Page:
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Wake Me When It's Over

Oct. 19, 1992
Oct. 19, 1992

Table of Contents
Oct. 19, 1992

Television
Baseball
Golf
College Football
Environment
Athletics-Jays
Miami-Penn State
Cincinnati Reds
Jerry Ball
Qadry Ismail
Dorsey High
Horse Racing
Richard Petty
First Person
Motor Sports
Tennis
Point After
Departments

Wake Me When It's Over

Don't worry if you nod off during the baseball playoffs, they'll still be on when you come to

So I'm watching the National League Championship Series, and even though it's midafternoon, I've gone from sitting attentively on the lounger to lying apathetically on the couch, and, of course, I drift off. Then—half awake—I see Ted Turner and Jane Fonda sleeping in their box seats at Atlanta-Fulton County Stadium. Now, if you're the boss of the team and you're the First Lady of the Braves and you all are watching your own hired hands trying to make it to the World Series and you can't even stay conscious, what do you think is happening in countless American communities where we can doze off in the privacy of our own love seats?

This is an article from the Oct. 19, 1992 issue Original Layout

Now I know why they call it the seventh-inning stretch—that's exactly what folks do when they first wake up.

Baseball always has been a lazy sport for lazy summer evenings, but lately watching games has been like standing in a long line at the supermarket: You don't know if you'll ever get to the front. Pitchers pause before pitching, batters pause before batting, umpires even pause before umpiring. Sometimes there's more spitting than hitting.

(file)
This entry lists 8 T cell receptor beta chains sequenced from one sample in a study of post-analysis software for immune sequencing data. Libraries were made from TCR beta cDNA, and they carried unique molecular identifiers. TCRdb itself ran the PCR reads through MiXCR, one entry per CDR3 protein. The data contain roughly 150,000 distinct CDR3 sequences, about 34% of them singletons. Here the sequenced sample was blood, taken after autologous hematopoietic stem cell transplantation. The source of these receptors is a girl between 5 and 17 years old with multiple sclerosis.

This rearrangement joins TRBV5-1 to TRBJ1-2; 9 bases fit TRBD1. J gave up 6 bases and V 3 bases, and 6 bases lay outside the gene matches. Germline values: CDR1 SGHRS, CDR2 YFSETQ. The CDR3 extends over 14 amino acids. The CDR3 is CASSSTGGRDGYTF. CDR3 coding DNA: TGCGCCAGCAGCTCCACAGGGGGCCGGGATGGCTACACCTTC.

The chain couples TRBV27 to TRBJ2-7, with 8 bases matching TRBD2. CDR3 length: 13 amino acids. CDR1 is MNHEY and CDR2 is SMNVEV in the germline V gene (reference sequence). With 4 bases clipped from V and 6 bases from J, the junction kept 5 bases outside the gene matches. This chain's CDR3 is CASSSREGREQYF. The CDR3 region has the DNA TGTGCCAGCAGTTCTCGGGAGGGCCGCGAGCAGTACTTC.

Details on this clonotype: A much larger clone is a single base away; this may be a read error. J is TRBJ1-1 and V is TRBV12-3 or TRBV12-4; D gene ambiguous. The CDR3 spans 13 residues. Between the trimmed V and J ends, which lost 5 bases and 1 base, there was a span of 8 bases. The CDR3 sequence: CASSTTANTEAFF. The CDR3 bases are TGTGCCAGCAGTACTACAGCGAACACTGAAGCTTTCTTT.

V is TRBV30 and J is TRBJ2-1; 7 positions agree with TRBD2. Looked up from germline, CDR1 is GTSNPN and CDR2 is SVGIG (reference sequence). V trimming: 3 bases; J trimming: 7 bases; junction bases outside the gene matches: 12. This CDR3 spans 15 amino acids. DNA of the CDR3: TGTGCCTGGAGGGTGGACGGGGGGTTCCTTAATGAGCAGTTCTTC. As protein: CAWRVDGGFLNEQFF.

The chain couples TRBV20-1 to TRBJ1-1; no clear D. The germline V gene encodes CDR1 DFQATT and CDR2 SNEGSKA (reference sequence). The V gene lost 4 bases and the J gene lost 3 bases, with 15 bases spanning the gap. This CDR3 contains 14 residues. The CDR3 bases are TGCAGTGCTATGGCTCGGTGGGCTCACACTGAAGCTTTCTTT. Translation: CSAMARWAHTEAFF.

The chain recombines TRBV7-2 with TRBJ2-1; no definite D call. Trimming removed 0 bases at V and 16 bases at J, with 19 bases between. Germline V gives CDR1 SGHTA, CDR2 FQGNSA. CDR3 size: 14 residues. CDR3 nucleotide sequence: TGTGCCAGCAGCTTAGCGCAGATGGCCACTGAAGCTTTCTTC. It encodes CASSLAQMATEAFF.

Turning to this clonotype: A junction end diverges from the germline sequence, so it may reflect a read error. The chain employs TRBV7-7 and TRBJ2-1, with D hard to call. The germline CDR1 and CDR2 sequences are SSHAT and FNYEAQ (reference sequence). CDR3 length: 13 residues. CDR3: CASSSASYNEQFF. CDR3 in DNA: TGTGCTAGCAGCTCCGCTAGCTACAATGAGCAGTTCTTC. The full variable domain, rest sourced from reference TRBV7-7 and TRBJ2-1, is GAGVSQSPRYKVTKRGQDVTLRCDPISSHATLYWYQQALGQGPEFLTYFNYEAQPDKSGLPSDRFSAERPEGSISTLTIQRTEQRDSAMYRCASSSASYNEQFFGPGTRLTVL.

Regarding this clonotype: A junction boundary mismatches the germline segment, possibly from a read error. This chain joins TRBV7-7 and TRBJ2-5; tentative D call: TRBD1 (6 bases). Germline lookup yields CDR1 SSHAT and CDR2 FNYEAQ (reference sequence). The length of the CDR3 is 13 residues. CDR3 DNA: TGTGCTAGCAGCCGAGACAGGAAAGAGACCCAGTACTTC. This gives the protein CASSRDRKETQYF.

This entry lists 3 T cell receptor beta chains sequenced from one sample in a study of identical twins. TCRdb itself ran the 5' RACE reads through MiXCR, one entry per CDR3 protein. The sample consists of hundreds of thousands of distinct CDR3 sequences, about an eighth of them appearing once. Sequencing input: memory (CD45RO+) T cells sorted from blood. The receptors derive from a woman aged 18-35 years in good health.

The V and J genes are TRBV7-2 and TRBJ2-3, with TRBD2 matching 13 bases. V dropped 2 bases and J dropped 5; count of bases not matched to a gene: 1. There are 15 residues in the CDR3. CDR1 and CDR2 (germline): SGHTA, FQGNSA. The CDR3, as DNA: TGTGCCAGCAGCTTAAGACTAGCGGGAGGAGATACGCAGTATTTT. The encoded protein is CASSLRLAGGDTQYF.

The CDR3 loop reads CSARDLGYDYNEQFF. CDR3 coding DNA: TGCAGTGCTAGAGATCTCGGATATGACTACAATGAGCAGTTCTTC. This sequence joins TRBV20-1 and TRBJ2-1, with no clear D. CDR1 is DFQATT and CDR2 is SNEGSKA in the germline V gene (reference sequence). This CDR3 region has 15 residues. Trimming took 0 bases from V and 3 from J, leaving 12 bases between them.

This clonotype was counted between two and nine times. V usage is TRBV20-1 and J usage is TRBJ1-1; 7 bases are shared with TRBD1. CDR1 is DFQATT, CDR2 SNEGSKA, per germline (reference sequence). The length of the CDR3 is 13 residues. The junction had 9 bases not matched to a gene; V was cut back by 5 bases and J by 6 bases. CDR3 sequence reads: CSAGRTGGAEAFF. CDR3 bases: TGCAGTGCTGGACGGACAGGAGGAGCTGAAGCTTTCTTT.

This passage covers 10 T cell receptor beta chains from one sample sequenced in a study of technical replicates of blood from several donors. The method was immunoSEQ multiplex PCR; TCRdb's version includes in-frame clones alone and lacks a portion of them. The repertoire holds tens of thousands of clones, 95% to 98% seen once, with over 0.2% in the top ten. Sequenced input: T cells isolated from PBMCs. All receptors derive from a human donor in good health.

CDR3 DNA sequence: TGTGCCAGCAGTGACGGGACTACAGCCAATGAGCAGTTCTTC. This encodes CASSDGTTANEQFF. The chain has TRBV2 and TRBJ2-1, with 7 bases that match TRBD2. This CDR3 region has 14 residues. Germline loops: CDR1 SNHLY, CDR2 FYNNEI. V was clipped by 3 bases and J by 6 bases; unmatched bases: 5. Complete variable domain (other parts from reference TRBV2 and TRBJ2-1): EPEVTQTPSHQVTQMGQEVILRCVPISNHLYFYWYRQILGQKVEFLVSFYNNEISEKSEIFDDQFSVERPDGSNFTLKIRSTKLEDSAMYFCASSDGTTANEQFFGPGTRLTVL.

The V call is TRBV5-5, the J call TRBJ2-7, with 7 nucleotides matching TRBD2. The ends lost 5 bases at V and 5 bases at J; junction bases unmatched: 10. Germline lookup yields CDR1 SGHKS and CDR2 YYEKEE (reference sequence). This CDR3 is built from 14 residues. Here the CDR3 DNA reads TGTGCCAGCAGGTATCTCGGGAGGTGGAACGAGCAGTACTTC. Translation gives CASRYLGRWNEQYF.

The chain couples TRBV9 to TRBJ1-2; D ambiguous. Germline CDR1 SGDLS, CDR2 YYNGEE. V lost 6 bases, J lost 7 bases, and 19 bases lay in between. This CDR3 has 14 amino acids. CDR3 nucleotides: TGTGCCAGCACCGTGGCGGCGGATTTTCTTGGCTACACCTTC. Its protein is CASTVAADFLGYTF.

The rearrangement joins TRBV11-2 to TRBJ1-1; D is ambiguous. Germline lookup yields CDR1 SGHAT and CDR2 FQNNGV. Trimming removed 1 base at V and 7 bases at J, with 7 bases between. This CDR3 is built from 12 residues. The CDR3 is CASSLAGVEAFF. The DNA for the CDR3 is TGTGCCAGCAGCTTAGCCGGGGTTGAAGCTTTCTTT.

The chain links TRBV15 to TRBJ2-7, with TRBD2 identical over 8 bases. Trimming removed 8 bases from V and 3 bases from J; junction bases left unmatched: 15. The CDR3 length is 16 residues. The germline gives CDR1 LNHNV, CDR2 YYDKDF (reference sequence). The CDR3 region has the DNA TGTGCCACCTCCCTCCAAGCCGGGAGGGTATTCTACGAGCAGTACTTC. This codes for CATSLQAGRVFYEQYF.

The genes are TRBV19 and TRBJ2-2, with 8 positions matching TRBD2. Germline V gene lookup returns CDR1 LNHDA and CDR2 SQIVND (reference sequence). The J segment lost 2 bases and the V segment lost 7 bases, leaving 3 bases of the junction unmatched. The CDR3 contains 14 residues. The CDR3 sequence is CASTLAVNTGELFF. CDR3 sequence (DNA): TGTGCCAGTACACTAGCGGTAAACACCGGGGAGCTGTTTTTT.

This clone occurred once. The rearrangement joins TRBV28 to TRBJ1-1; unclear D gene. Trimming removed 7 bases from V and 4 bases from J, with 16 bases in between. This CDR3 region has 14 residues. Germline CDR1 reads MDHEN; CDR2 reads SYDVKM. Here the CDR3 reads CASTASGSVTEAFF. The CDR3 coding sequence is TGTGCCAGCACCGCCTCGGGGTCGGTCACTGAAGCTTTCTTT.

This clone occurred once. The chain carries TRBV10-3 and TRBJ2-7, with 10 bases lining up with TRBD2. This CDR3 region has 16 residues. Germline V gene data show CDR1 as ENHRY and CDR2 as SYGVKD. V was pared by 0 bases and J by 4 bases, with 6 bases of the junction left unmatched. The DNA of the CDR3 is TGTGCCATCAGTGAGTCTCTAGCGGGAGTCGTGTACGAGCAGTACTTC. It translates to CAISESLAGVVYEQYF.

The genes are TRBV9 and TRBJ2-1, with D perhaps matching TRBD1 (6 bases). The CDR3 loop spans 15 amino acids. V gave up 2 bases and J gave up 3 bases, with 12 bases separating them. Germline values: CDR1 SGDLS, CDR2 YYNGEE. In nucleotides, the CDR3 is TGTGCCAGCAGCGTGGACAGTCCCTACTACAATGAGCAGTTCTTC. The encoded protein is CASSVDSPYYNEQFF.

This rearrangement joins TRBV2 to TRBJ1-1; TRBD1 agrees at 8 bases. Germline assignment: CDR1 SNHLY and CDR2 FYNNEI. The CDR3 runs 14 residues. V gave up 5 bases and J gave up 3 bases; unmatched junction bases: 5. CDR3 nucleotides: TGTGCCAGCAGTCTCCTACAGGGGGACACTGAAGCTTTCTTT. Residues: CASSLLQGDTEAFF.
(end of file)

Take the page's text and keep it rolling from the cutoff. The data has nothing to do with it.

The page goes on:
CBS's telecasts are starting to resemble telethons. The two-hour baseball game has gone the way of the double-header. (If teams still scheduled doubleheaders, they would have to include overnight accommodations as part of the ticket package.) The first five games of the National League series took 3:00, 3:20, 2:37, 3:10 and 2:52; the first five games of the American League Championship Series lasted 2:47, 2:58, 3:41, 4:25 and 2:51. Regular-season games already take too long, and in the postseason, the time between half-innings increases by up to 30 seconds to allow for more commercials for CBS. If the games get any longer, baseball's promotional slogan, CATCH THE FEVER, should be changed to CATCH A NAP.

At least CBS is wearing well this fall. In 1990 and '91 the network's coverage had the feel of high-tech home movies. This time—helped by the serviceable Sean McDonough and a tamer Tim McCarver—CBS has seemed more at ease during its telecasts.

But even some of the announcers can't go the distance. In Game 2 in the American League, likable analyst Jim Kaat was replaced in the ninth inning by Johnny Bench. Kaat supposedly had laryngitis. I don't buy it. As the game wore on, Kaat employed an increasingly gravelly voice—you know, the one you used as a kid when you would pretend you were sick so you wouldn't have to go to school—and the CBS brass fell for it. I say Kaat was simply tired of watching the game. In fact, several of my people in Toronto spotted him later that night at a karaoke bar.

The games are so lengthy that CBS assigned the husband-and-wife team of Dick Stockton and Lesley Visser to the same series so that they could spend more quality time together.

Heck, even Deion Sanders became so bored he actually tried to get out of the Braves-Pirates Game 5 by telling the Braves he had to go to another job on Sunday.

ILLUSTRATIONPATRICK MCDONNELL